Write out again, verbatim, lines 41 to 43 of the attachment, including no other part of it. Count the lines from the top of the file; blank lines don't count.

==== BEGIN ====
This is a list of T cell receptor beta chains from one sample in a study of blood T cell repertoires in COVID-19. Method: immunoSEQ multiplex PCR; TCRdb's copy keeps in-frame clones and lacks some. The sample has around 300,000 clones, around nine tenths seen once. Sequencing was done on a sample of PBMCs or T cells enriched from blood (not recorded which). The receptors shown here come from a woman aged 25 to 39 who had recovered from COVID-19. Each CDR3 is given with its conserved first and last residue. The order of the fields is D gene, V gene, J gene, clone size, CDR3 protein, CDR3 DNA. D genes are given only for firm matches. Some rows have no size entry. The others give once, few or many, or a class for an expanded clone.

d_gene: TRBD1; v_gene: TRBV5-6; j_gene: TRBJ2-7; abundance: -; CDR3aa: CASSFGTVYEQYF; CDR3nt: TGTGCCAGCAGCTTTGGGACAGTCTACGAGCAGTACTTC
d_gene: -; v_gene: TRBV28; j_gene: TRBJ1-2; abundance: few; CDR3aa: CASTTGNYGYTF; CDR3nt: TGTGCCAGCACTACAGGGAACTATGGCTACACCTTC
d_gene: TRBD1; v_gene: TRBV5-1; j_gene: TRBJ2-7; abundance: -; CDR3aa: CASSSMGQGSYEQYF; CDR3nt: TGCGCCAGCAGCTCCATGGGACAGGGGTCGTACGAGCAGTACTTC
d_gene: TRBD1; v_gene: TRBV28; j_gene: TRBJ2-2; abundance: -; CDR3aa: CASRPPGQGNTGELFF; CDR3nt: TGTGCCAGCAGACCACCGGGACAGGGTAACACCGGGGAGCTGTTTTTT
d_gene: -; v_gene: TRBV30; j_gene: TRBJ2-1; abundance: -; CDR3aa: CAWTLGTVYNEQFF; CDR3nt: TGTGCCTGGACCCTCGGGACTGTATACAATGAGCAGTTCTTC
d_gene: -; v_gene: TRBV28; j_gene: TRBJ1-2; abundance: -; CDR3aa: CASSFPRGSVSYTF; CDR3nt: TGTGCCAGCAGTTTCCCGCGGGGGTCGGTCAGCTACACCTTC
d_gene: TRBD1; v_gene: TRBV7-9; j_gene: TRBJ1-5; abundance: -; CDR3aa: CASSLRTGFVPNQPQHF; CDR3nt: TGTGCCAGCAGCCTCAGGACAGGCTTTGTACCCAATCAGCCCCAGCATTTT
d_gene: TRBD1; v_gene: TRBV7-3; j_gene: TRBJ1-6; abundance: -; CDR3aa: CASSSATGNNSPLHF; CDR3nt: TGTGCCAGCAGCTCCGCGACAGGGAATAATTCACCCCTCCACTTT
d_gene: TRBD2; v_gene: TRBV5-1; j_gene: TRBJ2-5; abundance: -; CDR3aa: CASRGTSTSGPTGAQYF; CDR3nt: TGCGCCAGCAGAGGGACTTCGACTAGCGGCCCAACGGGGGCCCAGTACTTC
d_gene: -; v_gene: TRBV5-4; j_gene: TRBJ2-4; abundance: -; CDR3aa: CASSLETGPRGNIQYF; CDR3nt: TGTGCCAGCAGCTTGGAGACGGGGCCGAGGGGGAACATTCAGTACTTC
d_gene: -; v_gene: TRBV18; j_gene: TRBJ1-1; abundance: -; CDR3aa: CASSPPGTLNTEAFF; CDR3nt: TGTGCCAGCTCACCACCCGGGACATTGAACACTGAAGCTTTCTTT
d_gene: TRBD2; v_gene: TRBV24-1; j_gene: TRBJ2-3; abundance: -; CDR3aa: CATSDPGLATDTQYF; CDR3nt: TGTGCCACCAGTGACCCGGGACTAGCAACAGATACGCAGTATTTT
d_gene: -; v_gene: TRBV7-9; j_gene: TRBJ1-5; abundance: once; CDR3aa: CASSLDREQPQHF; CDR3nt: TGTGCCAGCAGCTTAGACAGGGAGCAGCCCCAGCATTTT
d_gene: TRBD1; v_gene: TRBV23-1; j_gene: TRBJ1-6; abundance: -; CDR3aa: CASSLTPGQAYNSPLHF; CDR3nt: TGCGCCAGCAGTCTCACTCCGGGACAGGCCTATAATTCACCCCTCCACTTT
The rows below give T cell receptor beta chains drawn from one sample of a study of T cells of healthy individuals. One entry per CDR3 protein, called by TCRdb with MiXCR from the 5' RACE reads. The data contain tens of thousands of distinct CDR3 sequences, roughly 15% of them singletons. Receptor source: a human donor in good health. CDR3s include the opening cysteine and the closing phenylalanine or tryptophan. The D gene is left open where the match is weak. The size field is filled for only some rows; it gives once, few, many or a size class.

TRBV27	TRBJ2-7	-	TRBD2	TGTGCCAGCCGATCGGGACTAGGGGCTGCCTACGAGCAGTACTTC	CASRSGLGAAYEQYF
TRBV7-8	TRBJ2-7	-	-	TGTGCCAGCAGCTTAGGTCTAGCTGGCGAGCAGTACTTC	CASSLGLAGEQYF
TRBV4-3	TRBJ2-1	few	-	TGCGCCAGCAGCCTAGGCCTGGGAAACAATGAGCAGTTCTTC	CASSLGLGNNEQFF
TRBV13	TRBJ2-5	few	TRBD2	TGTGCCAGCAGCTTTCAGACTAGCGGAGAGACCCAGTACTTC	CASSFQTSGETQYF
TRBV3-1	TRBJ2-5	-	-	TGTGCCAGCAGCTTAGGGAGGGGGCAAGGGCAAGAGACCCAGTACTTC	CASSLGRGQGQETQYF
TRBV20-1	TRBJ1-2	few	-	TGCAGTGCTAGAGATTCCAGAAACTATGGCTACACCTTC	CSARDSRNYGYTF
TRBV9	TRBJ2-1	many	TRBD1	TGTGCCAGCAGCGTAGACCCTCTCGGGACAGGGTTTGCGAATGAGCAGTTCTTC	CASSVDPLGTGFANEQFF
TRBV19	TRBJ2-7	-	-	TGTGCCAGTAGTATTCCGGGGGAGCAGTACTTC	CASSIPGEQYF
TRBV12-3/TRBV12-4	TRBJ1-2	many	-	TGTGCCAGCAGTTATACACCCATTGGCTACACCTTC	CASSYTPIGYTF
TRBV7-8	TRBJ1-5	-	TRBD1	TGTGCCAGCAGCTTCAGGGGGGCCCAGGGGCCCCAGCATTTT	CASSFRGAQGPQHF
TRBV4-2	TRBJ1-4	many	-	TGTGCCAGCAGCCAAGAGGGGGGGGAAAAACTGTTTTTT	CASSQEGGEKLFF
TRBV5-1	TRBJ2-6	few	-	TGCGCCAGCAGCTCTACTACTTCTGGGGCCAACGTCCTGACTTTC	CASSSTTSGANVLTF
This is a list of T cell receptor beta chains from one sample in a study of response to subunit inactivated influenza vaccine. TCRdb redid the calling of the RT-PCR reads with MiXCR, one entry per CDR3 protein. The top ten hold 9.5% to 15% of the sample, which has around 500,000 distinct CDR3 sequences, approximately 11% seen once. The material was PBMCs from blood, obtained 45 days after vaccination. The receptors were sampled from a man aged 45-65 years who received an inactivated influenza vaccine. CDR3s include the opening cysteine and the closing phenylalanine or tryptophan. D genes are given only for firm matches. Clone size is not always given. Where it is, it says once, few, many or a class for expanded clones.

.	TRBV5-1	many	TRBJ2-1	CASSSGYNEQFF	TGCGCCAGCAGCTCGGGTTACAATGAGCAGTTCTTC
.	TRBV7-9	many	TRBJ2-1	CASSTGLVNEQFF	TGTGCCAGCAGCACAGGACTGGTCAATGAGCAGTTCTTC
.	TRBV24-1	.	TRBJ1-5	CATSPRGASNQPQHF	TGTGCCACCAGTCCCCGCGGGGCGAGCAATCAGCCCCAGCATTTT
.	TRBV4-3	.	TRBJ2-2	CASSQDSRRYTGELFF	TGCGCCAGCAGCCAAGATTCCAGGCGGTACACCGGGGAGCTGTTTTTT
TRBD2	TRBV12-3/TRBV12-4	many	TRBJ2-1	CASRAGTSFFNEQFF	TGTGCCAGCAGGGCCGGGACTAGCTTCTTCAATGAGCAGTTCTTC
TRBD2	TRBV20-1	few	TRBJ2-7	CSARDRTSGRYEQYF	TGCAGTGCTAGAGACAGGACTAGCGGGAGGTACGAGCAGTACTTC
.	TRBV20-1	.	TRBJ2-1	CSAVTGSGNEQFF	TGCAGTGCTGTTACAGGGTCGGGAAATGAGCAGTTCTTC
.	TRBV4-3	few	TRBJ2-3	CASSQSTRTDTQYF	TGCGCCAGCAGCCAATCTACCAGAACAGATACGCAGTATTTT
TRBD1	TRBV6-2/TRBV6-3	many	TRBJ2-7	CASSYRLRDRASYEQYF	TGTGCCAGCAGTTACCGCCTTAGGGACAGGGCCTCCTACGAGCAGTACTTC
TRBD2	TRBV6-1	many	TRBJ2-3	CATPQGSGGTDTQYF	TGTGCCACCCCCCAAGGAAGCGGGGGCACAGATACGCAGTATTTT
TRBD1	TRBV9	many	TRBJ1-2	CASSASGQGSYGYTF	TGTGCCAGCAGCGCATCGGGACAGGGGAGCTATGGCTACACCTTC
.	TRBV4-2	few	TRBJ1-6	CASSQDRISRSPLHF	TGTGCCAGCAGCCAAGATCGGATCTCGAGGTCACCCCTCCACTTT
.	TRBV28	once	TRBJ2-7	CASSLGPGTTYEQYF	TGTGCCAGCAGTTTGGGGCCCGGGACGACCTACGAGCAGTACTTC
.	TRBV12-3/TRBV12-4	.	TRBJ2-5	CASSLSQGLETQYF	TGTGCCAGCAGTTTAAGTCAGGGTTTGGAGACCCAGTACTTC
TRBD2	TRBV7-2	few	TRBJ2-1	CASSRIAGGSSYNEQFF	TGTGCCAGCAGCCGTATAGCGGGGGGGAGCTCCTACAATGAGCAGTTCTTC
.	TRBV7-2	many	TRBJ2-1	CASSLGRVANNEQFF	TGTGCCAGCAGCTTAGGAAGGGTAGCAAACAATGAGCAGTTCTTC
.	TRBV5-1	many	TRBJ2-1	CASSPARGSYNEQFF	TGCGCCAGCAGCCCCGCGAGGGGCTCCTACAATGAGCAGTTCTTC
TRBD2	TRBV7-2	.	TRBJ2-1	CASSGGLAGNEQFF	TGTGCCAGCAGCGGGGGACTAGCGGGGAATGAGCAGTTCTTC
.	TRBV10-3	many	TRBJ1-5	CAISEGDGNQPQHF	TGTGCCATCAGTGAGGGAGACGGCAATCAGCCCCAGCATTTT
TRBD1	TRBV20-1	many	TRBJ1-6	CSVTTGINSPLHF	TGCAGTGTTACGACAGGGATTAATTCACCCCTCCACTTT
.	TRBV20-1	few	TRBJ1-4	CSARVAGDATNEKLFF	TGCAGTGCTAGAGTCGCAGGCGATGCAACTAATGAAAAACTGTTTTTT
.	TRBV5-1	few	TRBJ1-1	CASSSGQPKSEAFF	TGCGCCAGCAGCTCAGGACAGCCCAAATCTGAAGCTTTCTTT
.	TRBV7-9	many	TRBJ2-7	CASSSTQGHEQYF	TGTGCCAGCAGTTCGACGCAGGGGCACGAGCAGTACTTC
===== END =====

.	TRBV4-2	few	TRBJ1-6	CASSQDRISRSPLHF	TGTGCCAGCAGCCAAGATCGGATCTCGAGGTCACCCCTCCACTTT
.	TRBV28	once	TRBJ2-7	CASSLGPGTTYEQYF	TGTGCCAGCAGTTTGGGGCCCGGGACGACCTACGAGCAGTACTTC
.	TRBV12-3/TRBV12-4	.	TRBJ2-5	CASSLSQGLETQYF	TGTGCCAGCAGTTTAAGTCAGGGTTTGGAGACCCAGTACTTC